And when they can get away with physical play -- the way Mourning did
Saturday in posting a tidy 23 points, 11 rebounds and three blocks in 30
minutes -- you really don't want to play these guys.
"There's a sense of urgency because we dug this huge hole for ourselves,"
Mourning said. "Now we've got to keep on climbing."
Said Jones, asked if he's starting to sense some opposition trepidation
about facing Miami down the line: "I'm pretty sure."
Riley, too, is gaining confidence, after admitting Monday that this all
looked like "a pipe dream" not long ago. The confidence of a Barkley or
Karl, while flattering, looked rather unfounded at the time, given Riles'
struggles as a big spender -- four first-round losses in his first six tries
as a Heater. No one expected the depths of 2-14 or 5-23 or 8-26 this season,
but you couldn't expect too much from a group Riley assembled on a budget.
Owner Micky Arison, after all the early flameouts, limited Riles to roughly
$12 million to fill around the $40 million triumvirate of Mourning, Jones
and Grant. Strickland, Jackson, LaPhonso Ellis and Chris Gatling were the
bargain buys who didn't immediately click.
That had Riley fielding almost daily questions about the end of his X-and-O
career -- as in, why not walk away now? Similar suggestions were thrown at
Mourning, but more in sympathy for his health situation.
Tim Hardaway, once of Mourning's dearest friends, still sometimes wishes Zo
would stop and tell him so. "But everybody's going along with Zo because
that's what he wants to do," Tim Bug says. "He knows how I feel. His wife
tells him the same thing: 'Why, why, why?' I'm just happy to see the
medicine and his body starting to work together at the same time. He wants
to try to play, so I'm in his corner, rooting for him."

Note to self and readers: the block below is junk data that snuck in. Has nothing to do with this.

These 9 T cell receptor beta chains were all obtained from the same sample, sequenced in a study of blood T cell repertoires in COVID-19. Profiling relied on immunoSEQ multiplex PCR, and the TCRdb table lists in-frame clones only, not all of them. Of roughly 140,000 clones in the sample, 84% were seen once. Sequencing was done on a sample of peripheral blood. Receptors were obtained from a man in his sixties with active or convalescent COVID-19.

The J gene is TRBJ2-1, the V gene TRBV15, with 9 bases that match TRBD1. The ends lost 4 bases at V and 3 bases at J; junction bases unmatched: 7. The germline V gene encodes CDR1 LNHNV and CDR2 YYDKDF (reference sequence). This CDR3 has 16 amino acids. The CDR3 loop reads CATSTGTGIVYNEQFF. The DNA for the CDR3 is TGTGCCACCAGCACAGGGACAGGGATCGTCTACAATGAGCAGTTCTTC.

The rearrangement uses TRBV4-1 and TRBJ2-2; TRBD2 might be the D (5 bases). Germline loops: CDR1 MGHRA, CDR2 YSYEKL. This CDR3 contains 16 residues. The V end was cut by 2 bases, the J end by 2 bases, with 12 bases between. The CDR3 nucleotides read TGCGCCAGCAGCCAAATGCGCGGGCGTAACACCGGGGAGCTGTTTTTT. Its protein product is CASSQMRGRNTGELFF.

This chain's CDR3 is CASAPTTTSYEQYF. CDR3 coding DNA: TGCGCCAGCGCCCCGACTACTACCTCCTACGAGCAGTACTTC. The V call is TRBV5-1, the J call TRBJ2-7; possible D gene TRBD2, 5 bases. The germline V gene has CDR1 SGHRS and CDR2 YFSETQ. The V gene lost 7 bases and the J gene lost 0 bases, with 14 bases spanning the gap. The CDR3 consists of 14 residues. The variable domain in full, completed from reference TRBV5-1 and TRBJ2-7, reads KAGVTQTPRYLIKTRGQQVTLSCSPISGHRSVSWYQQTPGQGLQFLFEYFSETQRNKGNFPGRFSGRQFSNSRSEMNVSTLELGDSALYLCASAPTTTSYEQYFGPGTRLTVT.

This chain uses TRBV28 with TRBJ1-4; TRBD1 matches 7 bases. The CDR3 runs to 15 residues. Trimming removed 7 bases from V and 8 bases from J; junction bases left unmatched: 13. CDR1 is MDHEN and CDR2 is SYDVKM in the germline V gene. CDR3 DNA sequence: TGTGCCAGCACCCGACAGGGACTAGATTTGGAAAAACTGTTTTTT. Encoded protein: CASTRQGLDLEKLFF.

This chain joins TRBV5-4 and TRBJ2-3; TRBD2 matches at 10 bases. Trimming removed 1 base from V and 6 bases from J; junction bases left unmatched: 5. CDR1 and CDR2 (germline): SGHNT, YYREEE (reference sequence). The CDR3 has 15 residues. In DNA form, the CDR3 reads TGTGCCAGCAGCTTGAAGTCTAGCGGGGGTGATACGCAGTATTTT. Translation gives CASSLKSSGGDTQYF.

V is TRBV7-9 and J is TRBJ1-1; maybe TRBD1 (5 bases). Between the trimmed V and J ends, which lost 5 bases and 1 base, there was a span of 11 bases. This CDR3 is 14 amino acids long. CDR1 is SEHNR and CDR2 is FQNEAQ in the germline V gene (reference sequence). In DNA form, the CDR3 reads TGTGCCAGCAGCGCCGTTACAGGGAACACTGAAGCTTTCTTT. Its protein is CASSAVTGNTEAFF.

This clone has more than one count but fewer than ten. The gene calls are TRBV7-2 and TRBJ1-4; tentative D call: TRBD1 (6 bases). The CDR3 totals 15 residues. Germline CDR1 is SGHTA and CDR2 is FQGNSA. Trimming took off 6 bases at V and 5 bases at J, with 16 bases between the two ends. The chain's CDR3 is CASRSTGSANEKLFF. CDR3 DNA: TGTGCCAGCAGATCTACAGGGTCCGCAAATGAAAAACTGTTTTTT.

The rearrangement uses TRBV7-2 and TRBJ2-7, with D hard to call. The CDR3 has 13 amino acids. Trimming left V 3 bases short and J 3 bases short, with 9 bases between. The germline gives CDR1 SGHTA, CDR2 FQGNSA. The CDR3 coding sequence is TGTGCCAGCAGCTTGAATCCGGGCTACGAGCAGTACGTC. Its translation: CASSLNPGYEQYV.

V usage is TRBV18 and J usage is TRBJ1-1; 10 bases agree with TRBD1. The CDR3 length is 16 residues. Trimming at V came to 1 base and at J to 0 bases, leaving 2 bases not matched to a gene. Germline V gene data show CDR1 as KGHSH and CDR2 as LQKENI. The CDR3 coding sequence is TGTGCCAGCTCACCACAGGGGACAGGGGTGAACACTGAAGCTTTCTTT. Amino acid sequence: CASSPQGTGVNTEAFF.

It's working well enough that Mourning is averaging 15.4 points, 8.4 rebounds
and 2.6 blocks in 32.6 minutes -- All-Star numbers in today's East, such as
it is, with no need for sympathy votes from the coaches. Zo's coping well
enough with his kidney ailment that Riley can be heard reminding his lead
warrior not to pace himself.
"Pat's doing the same things he's done all season," Mourning said. "We're
just responding better to what he's saying."
The key from here, Mourning insists, is ignoring what anyone else but he or
Riley says. Ask him if he checks the standings daily, or if he likes the
stretch-run schedule, and you get cut off. Zo doesn't want to talk about the
18 games left against playoff aspirants or the nice things lots of people
are starting to say on TV about the Heat.
"About 10 of the guys went to dinner before the Dallas game, and guys were
at the table talking about games we have on the road, games we have at home,
who has to go West," Mourning said. "I told them, 'I don't care. I don't
care that two weeks from now, we've got San Antonio.' We can't look past
Mourning was then asked if his teammates heeded that message.
"Everyone was listening to me," Zo said. "No doubt."
Marc Stein, who covers the NBA for The Dallas Morning News, is a regular
contributor to ESPN.com.